Initially, I didn't much about think it, beyond envying other twitter users whose names were much, much funnier.
That was until Anthony Bourdian weighed in on a Humane Society of the United States program called "Chefs for Seals." It is a pledge by famous chefs and two grocery chains (Whole Foods and Trader Joe's) to boycott Canadian seafood to protest the (completely lawful, totally humane, well-regulated) commercial seal hunt that occurs in the North Atlantic in the spring. That an entire (completely lawful, totally humane, well-regulated) industry would be punished because a minority of participants also find seasonal employment with another (completely lawful, totally humane, well-regulated) industry beggars belief. I assume the chefs' goal is to put economic pressure on the Canadian fishing industry so the fisherman would turn on their countrymen and do the dirty work of lobbying the government to outlaw the seal hunt. However, Canadians are pretty sensitive to foreign pressure and meddling when it comes to the management of our natural resources. Instead the chefs were decried for their callowness and simplistic grasp of the issue.
The shortcomings of this neo-colonialist, smear campaign, spear-headed by a fashion-photographer who doubles as an animal rights activist (Nigel Barker) were quickly apparent. Most of the chefs stayed silent. A few attempted to weigh in on the debate. Cathal Armstrong -- who erroneously believes "baby seals" are hunted -- is sorry that the ban will hurt people, but says "I have to do what I believe is correct for me. For me, personally." He doesn't even appear to be chagrined about his self-absorption. Five pro-boycott tweets were authored by everyone's favourite foie gras hustler, Mario Batali. Then Food and Wine magazine distanced themselves from the organization. Several chefs dropped out (so far: Sean Brock, Daniel Patterson, Craig Deihl) and Curtis Stone back-pedalled. Chef Michael Smith stood up against the boycott.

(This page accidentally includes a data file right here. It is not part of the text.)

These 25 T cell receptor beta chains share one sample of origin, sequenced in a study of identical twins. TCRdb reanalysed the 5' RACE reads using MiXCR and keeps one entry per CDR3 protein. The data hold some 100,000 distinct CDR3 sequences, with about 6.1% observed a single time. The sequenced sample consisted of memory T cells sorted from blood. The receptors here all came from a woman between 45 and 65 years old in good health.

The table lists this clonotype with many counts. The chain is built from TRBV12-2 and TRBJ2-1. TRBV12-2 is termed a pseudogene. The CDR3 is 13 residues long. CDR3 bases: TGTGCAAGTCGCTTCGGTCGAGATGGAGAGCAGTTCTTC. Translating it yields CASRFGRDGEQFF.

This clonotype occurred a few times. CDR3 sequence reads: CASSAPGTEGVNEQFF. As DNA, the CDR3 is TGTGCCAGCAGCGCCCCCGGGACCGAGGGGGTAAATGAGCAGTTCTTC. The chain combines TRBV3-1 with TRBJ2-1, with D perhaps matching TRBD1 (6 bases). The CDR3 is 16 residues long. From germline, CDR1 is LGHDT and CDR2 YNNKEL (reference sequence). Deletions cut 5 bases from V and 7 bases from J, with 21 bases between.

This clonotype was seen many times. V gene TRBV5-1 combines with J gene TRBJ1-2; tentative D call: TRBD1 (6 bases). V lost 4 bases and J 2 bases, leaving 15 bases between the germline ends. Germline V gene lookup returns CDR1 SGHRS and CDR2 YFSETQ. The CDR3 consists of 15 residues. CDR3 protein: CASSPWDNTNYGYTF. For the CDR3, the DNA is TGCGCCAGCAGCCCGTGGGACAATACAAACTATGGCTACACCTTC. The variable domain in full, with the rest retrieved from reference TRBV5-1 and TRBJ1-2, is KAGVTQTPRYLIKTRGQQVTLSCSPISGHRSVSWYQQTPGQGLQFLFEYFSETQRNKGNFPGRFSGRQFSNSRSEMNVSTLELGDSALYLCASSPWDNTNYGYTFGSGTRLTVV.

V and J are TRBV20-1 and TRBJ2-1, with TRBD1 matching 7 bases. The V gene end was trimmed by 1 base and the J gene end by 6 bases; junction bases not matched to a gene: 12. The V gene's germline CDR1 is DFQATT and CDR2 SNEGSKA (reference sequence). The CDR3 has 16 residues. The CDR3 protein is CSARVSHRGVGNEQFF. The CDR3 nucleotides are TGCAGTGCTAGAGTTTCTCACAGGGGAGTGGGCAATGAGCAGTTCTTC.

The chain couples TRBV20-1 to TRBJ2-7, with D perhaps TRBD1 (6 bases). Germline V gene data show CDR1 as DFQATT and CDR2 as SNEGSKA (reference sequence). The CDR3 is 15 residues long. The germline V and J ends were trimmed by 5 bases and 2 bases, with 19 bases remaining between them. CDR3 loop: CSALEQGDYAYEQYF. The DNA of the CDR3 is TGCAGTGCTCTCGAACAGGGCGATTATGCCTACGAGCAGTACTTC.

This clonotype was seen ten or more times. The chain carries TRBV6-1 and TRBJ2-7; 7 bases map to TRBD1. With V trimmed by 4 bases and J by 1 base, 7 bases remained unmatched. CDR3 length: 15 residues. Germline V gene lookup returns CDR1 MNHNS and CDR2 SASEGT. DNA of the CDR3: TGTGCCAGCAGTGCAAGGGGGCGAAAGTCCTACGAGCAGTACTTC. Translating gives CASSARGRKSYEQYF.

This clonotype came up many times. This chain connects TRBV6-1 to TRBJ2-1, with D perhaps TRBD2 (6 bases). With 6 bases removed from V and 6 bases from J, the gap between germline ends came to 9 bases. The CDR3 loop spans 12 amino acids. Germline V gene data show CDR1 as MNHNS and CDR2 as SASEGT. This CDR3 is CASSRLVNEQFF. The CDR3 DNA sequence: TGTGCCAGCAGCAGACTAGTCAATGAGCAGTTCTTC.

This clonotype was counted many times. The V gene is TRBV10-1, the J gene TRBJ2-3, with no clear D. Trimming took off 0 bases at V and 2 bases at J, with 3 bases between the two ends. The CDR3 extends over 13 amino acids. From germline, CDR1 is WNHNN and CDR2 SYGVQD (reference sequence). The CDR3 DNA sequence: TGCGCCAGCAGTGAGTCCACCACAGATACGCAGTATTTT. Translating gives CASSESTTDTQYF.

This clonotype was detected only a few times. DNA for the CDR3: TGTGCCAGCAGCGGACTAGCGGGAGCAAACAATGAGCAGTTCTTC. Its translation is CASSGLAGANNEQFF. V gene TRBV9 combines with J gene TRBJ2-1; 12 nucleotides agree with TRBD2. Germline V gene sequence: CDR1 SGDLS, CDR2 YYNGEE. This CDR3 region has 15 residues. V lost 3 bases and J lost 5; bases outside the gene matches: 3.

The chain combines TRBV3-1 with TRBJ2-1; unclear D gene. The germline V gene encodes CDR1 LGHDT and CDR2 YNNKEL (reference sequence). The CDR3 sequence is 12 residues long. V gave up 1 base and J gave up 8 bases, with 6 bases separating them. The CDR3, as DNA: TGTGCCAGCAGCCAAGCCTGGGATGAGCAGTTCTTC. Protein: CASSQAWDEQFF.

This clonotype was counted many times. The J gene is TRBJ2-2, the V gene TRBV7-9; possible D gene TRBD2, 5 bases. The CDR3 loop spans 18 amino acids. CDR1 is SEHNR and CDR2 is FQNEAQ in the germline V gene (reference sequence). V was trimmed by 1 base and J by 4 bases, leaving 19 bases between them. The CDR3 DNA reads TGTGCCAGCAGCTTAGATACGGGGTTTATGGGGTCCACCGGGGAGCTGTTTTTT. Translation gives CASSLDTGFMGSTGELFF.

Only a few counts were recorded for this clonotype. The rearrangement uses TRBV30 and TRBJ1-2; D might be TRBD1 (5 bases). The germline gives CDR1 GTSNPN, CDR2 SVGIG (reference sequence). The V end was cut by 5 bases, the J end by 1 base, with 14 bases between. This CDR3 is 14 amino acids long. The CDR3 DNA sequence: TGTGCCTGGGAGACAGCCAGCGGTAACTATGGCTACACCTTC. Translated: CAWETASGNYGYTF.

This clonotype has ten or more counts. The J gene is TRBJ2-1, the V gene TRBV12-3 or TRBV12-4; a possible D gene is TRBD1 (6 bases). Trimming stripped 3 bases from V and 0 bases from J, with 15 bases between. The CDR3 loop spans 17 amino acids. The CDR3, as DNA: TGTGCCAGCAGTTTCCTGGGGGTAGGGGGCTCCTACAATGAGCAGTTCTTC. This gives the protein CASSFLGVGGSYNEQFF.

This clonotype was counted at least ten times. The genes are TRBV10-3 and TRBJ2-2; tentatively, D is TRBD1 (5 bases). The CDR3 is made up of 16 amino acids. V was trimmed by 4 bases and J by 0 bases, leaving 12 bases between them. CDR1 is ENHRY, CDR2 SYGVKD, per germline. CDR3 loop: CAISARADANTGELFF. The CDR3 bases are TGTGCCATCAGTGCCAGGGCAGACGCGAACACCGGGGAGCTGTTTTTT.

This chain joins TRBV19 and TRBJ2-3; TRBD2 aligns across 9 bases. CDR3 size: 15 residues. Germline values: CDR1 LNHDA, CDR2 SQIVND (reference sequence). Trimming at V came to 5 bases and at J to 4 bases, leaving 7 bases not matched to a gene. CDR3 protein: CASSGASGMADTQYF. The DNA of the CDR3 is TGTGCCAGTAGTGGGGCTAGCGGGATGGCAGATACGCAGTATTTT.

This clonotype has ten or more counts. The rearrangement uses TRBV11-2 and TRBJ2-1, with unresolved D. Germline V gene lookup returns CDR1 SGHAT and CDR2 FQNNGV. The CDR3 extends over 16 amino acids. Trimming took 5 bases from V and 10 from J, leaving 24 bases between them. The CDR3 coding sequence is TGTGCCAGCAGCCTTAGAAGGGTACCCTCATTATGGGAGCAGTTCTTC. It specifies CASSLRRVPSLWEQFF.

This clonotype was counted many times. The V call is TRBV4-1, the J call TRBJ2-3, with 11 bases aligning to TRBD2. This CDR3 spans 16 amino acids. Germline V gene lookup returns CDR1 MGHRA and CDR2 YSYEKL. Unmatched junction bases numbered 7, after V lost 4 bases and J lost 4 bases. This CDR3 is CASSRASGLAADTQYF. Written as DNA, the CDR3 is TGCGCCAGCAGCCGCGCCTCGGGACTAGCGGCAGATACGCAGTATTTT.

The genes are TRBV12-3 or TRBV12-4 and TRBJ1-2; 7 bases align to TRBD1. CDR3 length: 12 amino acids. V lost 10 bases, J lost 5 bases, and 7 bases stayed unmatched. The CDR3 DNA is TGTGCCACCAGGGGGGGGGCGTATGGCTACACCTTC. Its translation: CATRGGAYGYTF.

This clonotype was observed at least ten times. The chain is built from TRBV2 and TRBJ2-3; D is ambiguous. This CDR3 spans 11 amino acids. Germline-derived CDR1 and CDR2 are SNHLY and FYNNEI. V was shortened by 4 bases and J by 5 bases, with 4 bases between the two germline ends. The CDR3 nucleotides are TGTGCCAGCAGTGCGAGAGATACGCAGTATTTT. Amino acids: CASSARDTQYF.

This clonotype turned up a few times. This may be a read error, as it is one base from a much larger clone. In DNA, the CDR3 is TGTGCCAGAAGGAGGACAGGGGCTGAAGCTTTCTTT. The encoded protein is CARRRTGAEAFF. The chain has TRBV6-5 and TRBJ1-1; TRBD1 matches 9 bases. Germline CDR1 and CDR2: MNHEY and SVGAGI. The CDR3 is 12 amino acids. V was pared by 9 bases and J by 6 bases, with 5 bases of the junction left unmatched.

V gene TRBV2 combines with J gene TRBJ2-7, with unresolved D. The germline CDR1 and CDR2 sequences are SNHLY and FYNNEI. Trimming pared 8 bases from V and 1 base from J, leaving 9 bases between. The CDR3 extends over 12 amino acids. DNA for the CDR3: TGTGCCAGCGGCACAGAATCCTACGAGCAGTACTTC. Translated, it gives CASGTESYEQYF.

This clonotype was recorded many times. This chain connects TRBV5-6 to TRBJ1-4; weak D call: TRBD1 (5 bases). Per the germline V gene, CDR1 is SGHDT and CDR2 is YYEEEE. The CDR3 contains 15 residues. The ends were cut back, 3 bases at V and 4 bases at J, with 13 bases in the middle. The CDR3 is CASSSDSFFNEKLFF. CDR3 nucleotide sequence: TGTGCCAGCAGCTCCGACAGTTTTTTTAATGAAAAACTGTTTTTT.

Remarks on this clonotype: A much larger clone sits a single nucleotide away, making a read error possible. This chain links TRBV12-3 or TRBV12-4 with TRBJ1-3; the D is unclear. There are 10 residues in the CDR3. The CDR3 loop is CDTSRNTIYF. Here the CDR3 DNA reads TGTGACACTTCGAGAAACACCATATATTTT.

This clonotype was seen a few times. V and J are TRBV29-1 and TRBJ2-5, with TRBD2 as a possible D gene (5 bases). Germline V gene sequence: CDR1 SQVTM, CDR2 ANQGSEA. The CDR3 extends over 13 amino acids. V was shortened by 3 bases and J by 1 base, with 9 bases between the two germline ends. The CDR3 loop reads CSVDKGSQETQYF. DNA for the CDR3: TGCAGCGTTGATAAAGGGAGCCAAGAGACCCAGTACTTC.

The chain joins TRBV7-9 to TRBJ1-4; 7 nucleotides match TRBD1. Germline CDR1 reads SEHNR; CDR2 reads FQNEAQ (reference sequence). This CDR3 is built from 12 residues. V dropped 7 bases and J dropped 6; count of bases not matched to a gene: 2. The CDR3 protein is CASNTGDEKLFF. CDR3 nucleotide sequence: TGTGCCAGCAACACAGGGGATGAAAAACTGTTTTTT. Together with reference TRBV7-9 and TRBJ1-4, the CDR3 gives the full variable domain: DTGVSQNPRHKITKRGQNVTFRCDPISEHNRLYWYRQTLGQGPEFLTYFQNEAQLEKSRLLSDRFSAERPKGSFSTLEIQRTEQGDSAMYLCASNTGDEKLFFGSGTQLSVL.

Just as things were getting heated, the Chefs for Seals' twitter account went silent.
As is my purview, I sent one or two (or 100) tweets about the issue. I pointed out lies spouted by the person manning the Chefs for Seals' twitter account. I challenged assumptions by seal hunt opponents. I linked to relevant news articles and government documents. I thanked chefs who stepped away from the campaign. I used the hashtag #supportcanadianseafood.
It took a few days before I realized that the tone and substance of my interactions with anti-seal hunt activists was very different from previous years. No one asked how I would feel if my babies were hunted for their pelts. [Clarification: my children are furless.] No one accused me of being unfeeling. [Clarification: I don't think this is an insult.] When I responded with requests for data or facts, I was not called names. Very few people (actually only one person -- a "comedian" from Los Angeles) sent me death porn photos of seals on the ice floes. More often, when I pointed out fallacies of arguments or stuck to the parameters of the current discussion, the anti-seal hunt contingent disengaged.
I suspect the difference between this round of the debate, versus previous years is all down to Edgar. A perusal of tweets opposing the seal hunt reveal that most proponents are:
- middle class, and
My new avatar set me apart from them and they stayed away. It was not my intention to obfuscate my identity in order to explore the gender bias of the anti-seal hunt debate. It makes me feel slightly slimey (in the manner of Mario Batali after a foie gras binge), but more so I am amused.
Now Halloween is done. But I don't want to give up Edgar. He's been so illuminating. Maybe I'll keep him for a few more days. I'm sure Lenore would understand.